Measuring Portfolio Performance

Achieving an accurate measurement of your portfolio’s performance is an important, but sometimes challenging, part of any investing. Being able to confidently measure the performance of your equities, fixed interest and other investments can help ensure you’re on track to meet your long-term financial goals. In this article we will discuss some tips and factors to consider.

One key is to not search for or expect positive returns every time you measure your portfolio performance. Over the course of any day, month, year or even longer in some cases, your portfolio value can be up or down—that’s the nature of investing. The goal of your investing strategy should be to reach your long-term goals, which may mean accepting more short-term volatility if you require higher long-term returns. Of course, this does not mean you need to refrain from calculating your investment performance entirely, but that it needs to be put in proper context.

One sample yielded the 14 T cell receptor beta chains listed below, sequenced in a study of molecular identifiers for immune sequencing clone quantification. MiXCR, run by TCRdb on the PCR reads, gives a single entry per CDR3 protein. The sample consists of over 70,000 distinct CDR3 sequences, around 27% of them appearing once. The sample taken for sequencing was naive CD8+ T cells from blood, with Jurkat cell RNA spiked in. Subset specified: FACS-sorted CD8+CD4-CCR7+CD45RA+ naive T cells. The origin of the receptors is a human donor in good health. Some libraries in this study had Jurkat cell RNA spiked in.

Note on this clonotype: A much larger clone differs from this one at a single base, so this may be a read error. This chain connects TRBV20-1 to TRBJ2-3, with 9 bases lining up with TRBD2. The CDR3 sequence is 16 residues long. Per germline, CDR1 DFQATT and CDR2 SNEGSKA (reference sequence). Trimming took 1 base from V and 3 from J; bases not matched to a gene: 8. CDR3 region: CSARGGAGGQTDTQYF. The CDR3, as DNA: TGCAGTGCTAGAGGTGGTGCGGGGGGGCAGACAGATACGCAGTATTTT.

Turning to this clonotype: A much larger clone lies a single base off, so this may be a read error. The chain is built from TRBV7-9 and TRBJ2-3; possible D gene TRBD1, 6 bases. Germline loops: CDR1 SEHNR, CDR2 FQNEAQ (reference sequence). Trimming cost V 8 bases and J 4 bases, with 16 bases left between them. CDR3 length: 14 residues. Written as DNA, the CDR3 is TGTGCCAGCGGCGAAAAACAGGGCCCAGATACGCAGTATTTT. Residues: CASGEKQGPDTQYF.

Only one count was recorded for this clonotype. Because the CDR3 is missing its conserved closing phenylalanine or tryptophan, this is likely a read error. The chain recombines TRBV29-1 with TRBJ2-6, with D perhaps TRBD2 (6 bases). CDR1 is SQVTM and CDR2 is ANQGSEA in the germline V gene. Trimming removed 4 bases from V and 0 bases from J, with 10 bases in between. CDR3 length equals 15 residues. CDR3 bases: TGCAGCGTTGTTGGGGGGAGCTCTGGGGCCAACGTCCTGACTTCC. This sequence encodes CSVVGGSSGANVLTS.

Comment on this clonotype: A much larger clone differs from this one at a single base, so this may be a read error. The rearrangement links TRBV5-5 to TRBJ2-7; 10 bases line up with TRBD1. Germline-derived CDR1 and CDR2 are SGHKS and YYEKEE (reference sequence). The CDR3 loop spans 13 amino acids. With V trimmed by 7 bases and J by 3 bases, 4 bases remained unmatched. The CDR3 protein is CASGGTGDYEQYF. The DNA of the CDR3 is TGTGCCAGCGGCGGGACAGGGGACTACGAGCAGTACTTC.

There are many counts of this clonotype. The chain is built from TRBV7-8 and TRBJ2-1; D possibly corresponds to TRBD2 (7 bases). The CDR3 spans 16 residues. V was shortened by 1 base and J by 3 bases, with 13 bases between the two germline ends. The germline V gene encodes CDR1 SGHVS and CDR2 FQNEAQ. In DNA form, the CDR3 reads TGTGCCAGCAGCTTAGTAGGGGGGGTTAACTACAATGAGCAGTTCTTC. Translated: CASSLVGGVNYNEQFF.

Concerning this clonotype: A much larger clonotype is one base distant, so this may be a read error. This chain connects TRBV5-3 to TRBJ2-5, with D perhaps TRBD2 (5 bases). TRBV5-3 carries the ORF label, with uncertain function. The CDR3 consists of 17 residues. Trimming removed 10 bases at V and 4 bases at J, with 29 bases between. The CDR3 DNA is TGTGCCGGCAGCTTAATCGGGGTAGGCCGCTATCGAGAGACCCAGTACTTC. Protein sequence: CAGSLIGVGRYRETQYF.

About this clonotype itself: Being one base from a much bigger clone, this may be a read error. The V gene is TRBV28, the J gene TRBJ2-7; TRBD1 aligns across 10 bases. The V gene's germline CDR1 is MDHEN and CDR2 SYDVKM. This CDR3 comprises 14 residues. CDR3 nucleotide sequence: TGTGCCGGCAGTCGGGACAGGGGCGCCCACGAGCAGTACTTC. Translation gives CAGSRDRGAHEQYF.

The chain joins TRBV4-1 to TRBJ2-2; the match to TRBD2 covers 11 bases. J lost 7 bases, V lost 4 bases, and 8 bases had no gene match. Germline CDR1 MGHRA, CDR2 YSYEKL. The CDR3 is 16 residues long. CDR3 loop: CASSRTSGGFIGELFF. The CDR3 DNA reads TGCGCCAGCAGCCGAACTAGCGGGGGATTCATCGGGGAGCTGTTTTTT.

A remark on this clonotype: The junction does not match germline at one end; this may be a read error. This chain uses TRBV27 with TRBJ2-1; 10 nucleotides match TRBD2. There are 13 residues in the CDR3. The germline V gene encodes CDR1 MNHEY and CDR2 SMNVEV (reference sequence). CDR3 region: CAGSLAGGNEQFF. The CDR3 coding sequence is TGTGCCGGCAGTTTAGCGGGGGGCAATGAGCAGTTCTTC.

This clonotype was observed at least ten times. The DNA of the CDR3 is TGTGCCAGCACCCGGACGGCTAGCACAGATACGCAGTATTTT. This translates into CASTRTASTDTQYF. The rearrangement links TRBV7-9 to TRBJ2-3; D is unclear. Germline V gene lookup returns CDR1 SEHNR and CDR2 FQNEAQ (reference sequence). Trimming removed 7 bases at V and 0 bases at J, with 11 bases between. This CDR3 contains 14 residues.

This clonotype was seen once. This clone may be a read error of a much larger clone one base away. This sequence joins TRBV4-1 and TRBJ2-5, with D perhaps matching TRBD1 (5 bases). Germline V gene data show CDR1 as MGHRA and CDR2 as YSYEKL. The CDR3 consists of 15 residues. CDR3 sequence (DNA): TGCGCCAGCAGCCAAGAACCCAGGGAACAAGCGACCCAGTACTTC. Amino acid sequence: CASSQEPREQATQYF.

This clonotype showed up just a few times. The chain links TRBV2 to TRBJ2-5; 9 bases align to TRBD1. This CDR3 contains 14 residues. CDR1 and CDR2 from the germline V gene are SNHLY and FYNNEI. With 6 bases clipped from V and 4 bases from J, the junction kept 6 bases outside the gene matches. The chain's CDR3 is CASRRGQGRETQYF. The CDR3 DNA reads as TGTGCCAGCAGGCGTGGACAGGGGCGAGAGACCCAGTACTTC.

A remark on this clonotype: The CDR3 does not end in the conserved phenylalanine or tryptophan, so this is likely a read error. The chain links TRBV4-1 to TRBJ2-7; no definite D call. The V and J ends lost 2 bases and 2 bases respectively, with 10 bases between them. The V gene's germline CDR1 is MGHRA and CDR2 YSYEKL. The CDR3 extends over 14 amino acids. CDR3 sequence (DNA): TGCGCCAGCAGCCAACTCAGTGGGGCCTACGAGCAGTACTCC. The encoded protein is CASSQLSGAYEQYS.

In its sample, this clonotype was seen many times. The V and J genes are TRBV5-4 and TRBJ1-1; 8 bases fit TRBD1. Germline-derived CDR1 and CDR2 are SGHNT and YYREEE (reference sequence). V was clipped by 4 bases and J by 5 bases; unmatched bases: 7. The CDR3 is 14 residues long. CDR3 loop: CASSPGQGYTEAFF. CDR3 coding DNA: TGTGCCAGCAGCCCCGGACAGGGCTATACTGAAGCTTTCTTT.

Factors to Consider

There are a number of different factors to consider when measuring your portfolio performance—these will largely depend on your goals and how you have constructed your portfolio. Regardless of your investing strategy and asset class makeup, you should consider all of the following when calculating your portfolio performance:

  • Capital appreciation— Capital appreciation is any rise in the value of an asset above that of its original cost. Capital appreciation along with dividend and interest payments make up some of the major sources of total portfolio return.
  • Income—Dividends or interest payments paid from a security such as an equity or fixed interest security, typically reported as an annual figure.
  • Fees and costs—Depending on your portfolio and investment manager, there can be many costs to consider. One is the cost of buying and selling securities, for which you’ll typically pay a brokerage commission. Other costs can include management fees you pay for funds you hold, fees you pay to an adviser and many more. If you’re unsure what fees you’re paying, ask your investment adviser. If you don’t use an adviser, consult the institution where your assets are held.